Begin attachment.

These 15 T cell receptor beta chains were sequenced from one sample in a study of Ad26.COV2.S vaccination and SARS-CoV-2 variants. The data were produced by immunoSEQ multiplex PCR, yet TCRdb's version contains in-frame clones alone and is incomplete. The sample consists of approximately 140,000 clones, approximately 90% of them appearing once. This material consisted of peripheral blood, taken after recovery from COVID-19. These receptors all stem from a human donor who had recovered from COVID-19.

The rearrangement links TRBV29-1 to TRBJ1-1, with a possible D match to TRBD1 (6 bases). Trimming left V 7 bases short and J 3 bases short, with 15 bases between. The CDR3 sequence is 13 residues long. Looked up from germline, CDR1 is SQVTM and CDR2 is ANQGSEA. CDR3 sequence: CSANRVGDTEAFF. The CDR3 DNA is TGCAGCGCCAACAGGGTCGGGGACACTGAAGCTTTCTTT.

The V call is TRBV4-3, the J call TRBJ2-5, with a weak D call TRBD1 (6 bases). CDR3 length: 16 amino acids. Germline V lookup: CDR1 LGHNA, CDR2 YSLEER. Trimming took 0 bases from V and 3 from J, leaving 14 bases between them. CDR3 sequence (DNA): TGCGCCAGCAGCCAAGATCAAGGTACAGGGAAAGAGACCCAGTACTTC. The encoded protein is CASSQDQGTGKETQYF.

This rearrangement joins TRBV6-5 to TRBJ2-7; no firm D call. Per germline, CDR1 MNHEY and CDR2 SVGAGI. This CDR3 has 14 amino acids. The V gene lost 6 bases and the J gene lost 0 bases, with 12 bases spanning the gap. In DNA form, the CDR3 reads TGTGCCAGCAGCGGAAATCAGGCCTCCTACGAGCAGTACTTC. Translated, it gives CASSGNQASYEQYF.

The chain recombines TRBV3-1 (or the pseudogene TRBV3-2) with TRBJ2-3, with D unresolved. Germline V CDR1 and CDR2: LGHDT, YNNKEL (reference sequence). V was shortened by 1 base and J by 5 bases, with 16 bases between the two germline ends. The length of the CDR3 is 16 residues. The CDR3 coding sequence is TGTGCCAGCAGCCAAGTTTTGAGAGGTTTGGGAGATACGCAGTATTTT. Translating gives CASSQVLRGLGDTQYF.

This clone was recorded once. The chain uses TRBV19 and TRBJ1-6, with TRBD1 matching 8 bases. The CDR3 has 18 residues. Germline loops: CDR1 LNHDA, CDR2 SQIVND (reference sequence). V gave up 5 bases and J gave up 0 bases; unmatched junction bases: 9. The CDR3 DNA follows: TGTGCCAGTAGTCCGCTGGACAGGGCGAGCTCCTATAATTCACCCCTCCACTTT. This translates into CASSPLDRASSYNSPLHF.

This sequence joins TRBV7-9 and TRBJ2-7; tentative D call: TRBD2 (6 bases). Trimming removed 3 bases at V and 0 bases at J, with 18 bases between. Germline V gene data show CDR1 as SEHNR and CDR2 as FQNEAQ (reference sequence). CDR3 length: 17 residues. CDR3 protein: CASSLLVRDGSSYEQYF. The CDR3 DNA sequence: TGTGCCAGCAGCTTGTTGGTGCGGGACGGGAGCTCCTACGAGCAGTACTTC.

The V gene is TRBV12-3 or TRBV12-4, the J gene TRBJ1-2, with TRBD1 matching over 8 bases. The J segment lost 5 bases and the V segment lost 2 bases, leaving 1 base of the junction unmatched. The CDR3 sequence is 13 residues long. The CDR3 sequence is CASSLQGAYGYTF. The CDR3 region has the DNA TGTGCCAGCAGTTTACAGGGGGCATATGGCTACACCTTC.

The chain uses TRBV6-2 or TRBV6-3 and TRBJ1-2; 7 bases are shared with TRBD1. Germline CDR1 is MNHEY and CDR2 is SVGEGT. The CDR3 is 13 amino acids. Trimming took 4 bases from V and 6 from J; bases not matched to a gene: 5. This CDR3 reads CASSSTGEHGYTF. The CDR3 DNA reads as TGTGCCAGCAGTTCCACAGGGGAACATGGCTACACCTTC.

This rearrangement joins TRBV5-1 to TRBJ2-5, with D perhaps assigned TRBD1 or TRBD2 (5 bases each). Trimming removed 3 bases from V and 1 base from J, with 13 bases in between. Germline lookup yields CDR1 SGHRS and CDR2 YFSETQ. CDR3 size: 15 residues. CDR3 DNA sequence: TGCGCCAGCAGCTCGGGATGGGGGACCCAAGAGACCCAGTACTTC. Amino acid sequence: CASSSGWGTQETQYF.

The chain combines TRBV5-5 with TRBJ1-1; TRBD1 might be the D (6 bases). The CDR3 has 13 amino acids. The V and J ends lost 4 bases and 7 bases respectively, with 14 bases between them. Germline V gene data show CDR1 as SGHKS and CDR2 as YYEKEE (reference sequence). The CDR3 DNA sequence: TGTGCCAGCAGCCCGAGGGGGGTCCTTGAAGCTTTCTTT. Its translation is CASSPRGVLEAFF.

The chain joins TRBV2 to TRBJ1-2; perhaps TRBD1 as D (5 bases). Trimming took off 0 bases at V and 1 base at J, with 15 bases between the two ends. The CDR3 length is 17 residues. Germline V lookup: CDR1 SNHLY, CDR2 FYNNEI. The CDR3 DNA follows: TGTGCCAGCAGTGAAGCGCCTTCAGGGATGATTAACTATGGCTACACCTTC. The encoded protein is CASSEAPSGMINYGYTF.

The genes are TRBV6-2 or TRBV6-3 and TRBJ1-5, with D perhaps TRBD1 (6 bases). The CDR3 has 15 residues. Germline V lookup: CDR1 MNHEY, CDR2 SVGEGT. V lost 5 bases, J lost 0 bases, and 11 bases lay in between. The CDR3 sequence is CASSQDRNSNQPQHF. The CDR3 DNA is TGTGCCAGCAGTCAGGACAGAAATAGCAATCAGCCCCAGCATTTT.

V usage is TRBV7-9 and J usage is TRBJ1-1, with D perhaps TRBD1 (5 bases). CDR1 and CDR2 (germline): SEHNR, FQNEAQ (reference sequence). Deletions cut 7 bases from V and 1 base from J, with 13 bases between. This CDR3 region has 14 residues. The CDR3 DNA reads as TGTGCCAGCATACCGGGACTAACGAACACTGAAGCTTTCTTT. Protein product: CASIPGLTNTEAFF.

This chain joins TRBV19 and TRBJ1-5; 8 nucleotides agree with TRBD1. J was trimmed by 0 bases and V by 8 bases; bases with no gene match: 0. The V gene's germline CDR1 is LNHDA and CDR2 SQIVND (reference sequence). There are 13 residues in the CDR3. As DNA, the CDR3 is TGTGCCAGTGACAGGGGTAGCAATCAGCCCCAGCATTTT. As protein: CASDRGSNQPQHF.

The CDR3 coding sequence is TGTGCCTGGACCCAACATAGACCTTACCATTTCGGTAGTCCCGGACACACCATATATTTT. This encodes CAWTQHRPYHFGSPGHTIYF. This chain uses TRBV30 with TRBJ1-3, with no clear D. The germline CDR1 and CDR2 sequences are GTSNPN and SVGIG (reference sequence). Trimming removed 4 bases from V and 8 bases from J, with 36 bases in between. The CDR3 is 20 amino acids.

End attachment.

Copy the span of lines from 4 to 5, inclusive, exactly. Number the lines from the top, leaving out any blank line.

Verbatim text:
This rearrangement joins TRBV6-5 to TRBJ2-7; no firm D call. Per germline, CDR1 MNHEY and CDR2 SVGAGI. This CDR3 has 14 amino acids. The V gene lost 6 bases and the J gene lost 0 bases, with 12 bases spanning the gap. In DNA form, the CDR3 reads TGTGCCAGCAGCGGAAATCAGGCCTCCTACGAGCAGTACTTC. Translated, it gives CASSGNQASYEQYF.

The chain recombines TRBV3-1 (or the pseudogene TRBV3-2) with TRBJ2-3, with D unresolved. Germline V CDR1 and CDR2: LGHDT, YNNKEL (reference sequence). V was shortened by 1 base and J by 5 bases, with 16 bases between the two germline ends. The length of the CDR3 is 16 residues. The CDR3 coding sequence is TGTGCCAGCAGCCAAGTTTTGAGAGGTTTGGGAGATACGCAGTATTTT. Translating gives CASSQVLRGLGDTQYF.